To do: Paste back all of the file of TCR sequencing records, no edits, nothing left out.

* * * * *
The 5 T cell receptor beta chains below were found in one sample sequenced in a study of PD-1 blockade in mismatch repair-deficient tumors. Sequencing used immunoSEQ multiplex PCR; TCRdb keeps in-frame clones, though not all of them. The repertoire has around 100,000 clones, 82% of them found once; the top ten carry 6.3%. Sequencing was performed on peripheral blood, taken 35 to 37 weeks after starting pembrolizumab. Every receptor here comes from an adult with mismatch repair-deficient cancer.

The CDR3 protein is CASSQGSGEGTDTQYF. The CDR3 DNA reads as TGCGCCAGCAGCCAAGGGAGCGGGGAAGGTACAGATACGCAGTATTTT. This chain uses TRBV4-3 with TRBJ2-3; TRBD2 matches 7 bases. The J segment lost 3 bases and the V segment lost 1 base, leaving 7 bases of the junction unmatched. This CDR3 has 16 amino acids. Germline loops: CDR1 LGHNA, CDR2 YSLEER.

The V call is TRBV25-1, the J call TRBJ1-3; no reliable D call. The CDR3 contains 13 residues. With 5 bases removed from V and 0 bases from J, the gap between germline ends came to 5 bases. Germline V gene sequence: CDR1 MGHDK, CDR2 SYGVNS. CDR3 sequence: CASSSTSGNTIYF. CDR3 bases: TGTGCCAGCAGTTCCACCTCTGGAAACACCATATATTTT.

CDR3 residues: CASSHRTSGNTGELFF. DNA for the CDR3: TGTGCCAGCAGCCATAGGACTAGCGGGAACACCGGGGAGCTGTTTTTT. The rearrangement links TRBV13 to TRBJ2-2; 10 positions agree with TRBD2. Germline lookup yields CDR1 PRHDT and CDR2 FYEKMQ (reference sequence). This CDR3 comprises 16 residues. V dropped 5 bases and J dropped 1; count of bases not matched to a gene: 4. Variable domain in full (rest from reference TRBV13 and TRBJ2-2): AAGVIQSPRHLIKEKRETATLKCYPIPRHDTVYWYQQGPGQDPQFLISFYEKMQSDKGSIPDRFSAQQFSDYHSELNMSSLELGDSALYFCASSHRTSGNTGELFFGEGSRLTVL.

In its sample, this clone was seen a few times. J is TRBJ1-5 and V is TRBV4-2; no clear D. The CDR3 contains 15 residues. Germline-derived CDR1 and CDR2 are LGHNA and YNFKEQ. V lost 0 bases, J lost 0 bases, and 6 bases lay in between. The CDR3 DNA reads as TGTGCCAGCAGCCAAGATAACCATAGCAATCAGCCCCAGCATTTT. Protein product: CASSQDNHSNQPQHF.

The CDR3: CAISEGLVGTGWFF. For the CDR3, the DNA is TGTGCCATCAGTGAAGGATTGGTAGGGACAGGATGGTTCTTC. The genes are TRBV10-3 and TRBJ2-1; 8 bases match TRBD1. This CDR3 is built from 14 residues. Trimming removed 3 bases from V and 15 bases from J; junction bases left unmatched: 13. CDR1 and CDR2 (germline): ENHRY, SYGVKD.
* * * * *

The 5 T cell receptor beta chains below were found in one sample sequenced in a study of PD-1 blockade in mismatch repair-deficient tumors. Sequencing used immunoSEQ multiplex PCR; TCRdb keeps in-frame clones, though not all of them. The repertoire has around 100,000 clones, 82% of them found once; the top ten carry 6.3%. Sequencing was performed on peripheral blood, taken 35 to 37 weeks after starting pembrolizumab. Every receptor here comes from an adult with mismatch repair-deficient cancer.

The CDR3 protein is CASSQGSGEGTDTQYF. The CDR3 DNA reads as TGCGCCAGCAGCCAAGGGAGCGGGGAAGGTACAGATACGCAGTATTTT. This chain uses TRBV4-3 with TRBJ2-3; TRBD2 matches 7 bases. The J segment lost 3 bases and the V segment lost 1 base, leaving 7 bases of the junction unmatched. This CDR3 has 16 amino acids. Germline loops: CDR1 LGHNA, CDR2 YSLEER.

The V call is TRBV25-1, the J call TRBJ1-3; no reliable D call. The CDR3 contains 13 residues. With 5 bases removed from V and 0 bases from J, the gap between germline ends came to 5 bases. Germline V gene sequence: CDR1 MGHDK, CDR2 SYGVNS. CDR3 sequence: CASSSTSGNTIYF. CDR3 bases: TGTGCCAGCAGTTCCACCTCTGGAAACACCATATATTTT.

CDR3 residues: CASSHRTSGNTGELFF. DNA for the CDR3: TGTGCCAGCAGCCATAGGACTAGCGGGAACACCGGGGAGCTGTTTTTT. The rearrangement links TRBV13 to TRBJ2-2; 10 positions agree with TRBD2. Germline lookup yields CDR1 PRHDT and CDR2 FYEKMQ (reference sequence). This CDR3 comprises 16 residues. V dropped 5 bases and J dropped 1; count of bases not matched to a gene: 4. Variable domain in full (rest from reference TRBV13 and TRBJ2-2): AAGVIQSPRHLIKEKRETATLKCYPIPRHDTVYWYQQGPGQDPQFLISFYEKMQSDKGSIPDRFSAQQFSDYHSELNMSSLELGDSALYFCASSHRTSGNTGELFFGEGSRLTVL.

In its sample, this clone was seen a few times. J is TRBJ1-5 and V is TRBV4-2; no clear D. The CDR3 contains 15 residues. Germline-derived CDR1 and CDR2 are LGHNA and YNFKEQ. V lost 0 bases, J lost 0 bases, and 6 bases lay in between. The CDR3 DNA reads as TGTGCCAGCAGCCAAGATAACCATAGCAATCAGCCCCAGCATTTT. Protein product: CASSQDNHSNQPQHF.

The CDR3: CAISEGLVGTGWFF. For the CDR3, the DNA is TGTGCCATCAGTGAAGGATTGGTAGGGACAGGATGGTTCTTC. The genes are TRBV10-3 and TRBJ2-1; 8 bases match TRBD1. This CDR3 is built from 14 residues. Trimming removed 3 bases from V and 15 bases from J; junction bases left unmatched: 13. CDR1 and CDR2 (germline): ENHRY, SYGVKD.